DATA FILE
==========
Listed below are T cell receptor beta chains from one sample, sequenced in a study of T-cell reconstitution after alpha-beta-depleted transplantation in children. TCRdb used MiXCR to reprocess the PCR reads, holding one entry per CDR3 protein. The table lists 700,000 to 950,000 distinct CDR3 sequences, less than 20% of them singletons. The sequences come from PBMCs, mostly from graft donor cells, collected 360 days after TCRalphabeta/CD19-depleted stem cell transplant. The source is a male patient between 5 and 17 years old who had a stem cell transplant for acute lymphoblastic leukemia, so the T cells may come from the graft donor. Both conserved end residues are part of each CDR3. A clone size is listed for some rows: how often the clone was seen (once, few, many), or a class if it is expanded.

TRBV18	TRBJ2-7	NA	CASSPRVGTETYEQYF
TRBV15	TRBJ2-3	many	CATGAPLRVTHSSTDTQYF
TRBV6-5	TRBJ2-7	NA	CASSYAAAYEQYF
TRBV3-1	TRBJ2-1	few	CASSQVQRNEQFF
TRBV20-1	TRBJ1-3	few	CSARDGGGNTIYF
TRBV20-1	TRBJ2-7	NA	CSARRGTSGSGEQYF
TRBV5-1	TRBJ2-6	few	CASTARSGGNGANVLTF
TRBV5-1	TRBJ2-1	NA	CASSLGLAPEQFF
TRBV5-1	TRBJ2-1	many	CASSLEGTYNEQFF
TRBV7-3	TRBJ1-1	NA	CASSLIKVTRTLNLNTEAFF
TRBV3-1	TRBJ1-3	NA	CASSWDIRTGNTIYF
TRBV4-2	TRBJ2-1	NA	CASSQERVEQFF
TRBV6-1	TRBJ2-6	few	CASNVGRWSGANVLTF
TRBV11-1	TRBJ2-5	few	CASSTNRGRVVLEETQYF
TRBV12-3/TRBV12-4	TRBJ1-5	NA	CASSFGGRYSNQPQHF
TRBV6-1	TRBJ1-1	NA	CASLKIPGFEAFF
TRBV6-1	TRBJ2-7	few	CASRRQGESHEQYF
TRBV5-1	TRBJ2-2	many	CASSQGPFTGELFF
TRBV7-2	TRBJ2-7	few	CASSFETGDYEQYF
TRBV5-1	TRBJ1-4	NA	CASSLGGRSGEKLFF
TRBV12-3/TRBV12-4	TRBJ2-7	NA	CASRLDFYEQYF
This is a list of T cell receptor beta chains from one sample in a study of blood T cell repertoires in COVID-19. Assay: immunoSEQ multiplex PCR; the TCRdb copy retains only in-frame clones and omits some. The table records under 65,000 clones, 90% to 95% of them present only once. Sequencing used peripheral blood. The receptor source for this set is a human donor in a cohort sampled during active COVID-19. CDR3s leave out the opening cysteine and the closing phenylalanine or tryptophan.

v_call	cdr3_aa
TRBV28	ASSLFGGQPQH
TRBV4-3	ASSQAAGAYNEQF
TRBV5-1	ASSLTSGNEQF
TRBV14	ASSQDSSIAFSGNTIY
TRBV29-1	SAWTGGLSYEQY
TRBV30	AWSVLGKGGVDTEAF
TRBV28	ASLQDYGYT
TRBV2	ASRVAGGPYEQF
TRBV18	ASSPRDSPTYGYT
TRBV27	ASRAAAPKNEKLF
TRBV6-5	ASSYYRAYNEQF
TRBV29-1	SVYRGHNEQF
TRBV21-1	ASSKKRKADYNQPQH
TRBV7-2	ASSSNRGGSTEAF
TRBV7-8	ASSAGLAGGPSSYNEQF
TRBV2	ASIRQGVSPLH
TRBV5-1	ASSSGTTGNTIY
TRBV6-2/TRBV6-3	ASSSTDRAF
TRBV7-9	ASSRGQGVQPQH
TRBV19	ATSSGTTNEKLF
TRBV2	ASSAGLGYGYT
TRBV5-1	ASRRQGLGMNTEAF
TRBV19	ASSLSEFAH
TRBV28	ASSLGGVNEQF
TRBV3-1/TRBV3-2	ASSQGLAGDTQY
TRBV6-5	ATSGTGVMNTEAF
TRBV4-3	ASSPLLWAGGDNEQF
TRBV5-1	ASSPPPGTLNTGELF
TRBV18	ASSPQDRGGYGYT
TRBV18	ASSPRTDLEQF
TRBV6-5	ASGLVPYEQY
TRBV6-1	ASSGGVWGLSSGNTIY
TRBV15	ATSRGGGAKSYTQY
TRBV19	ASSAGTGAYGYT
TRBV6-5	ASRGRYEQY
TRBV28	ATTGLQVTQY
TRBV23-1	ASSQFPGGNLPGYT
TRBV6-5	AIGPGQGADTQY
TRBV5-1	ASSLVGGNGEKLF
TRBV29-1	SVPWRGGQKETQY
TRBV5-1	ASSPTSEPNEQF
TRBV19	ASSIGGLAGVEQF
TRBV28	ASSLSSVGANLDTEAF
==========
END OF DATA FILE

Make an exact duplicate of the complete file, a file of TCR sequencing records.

Listed below are T cell receptor beta chains from one sample, sequenced in a study of T-cell reconstitution after alpha-beta-depleted transplantation in children. TCRdb used MiXCR to reprocess the PCR reads, holding one entry per CDR3 protein. The table lists 700,000 to 950,000 distinct CDR3 sequences, less than 20% of them singletons. The sequences come from PBMCs, mostly from graft donor cells, collected 360 days after TCRalphabeta/CD19-depleted stem cell transplant. The source is a male patient between 5 and 17 years old who had a stem cell transplant for acute lymphoblastic leukemia, so the T cells may come from the graft donor. Both conserved end residues are part of each CDR3. A clone size is listed for some rows: how often the clone was seen (once, few, many), or a class if it is expanded.

TRBV18	TRBJ2-7	NA	CASSPRVGTETYEQYF
TRBV15	TRBJ2-3	many	CATGAPLRVTHSSTDTQYF
TRBV6-5	TRBJ2-7	NA	CASSYAAAYEQYF
TRBV3-1	TRBJ2-1	few	CASSQVQRNEQFF
TRBV20-1	TRBJ1-3	few	CSARDGGGNTIYF
TRBV20-1	TRBJ2-7	NA	CSARRGTSGSGEQYF
TRBV5-1	TRBJ2-6	few	CASTARSGGNGANVLTF
TRBV5-1	TRBJ2-1	NA	CASSLGLAPEQFF
TRBV5-1	TRBJ2-1	many	CASSLEGTYNEQFF
TRBV7-3	TRBJ1-1	NA	CASSLIKVTRTLNLNTEAFF
TRBV3-1	TRBJ1-3	NA	CASSWDIRTGNTIYF
TRBV4-2	TRBJ2-1	NA	CASSQERVEQFF
TRBV6-1	TRBJ2-6	few	CASNVGRWSGANVLTF
TRBV11-1	TRBJ2-5	few	CASSTNRGRVVLEETQYF
TRBV12-3/TRBV12-4	TRBJ1-5	NA	CASSFGGRYSNQPQHF
TRBV6-1	TRBJ1-1	NA	CASLKIPGFEAFF
TRBV6-1	TRBJ2-7	few	CASRRQGESHEQYF
TRBV5-1	TRBJ2-2	many	CASSQGPFTGELFF
TRBV7-2	TRBJ2-7	few	CASSFETGDYEQYF
TRBV5-1	TRBJ1-4	NA	CASSLGGRSGEKLFF
TRBV12-3/TRBV12-4	TRBJ2-7	NA	CASRLDFYEQYF
This is a list of T cell receptor beta chains from one sample in a study of blood T cell repertoires in COVID-19. Assay: immunoSEQ multiplex PCR; the TCRdb copy retains only in-frame clones and omits some. The table records under 65,000 clones, 90% to 95% of them present only once. Sequencing used peripheral blood. The receptor source for this set is a human donor in a cohort sampled during active COVID-19. CDR3s leave out the opening cysteine and the closing phenylalanine or tryptophan.

v_call	cdr3_aa
TRBV28	ASSLFGGQPQH
TRBV4-3	ASSQAAGAYNEQF
TRBV5-1	ASSLTSGNEQF
TRBV14	ASSQDSSIAFSGNTIY
TRBV29-1	SAWTGGLSYEQY
TRBV30	AWSVLGKGGVDTEAF
TRBV28	ASLQDYGYT
TRBV2	ASRVAGGPYEQF
TRBV18	ASSPRDSPTYGYT
TRBV27	ASRAAAPKNEKLF
TRBV6-5	ASSYYRAYNEQF
TRBV29-1	SVYRGHNEQF
TRBV21-1	ASSKKRKADYNQPQH
TRBV7-2	ASSSNRGGSTEAF
TRBV7-8	ASSAGLAGGPSSYNEQF
TRBV2	ASIRQGVSPLH
TRBV5-1	ASSSGTTGNTIY
TRBV6-2/TRBV6-3	ASSSTDRAF
TRBV7-9	ASSRGQGVQPQH
TRBV19	ATSSGTTNEKLF
TRBV2	ASSAGLGYGYT
TRBV5-1	ASRRQGLGMNTEAF
TRBV19	ASSLSEFAH
TRBV28	ASSLGGVNEQF
TRBV3-1/TRBV3-2	ASSQGLAGDTQY
TRBV6-5	ATSGTGVMNTEAF
TRBV4-3	ASSPLLWAGGDNEQF
TRBV5-1	ASSPPPGTLNTGELF
TRBV18	ASSPQDRGGYGYT
TRBV18	ASSPRTDLEQF
TRBV6-5	ASGLVPYEQY
TRBV6-1	ASSGGVWGLSSGNTIY
TRBV15	ATSRGGGAKSYTQY
TRBV19	ASSAGTGAYGYT
TRBV6-5	ASRGRYEQY
TRBV28	ATTGLQVTQY
TRBV23-1	ASSQFPGGNLPGYT
TRBV6-5	AIGPGQGADTQY
TRBV5-1	ASSLVGGNGEKLF
TRBV29-1	SVPWRGGQKETQY
TRBV5-1	ASSPTSEPNEQF
TRBV19	ASSIGGLAGVEQF
TRBV28	ASSLSSVGANLDTEAF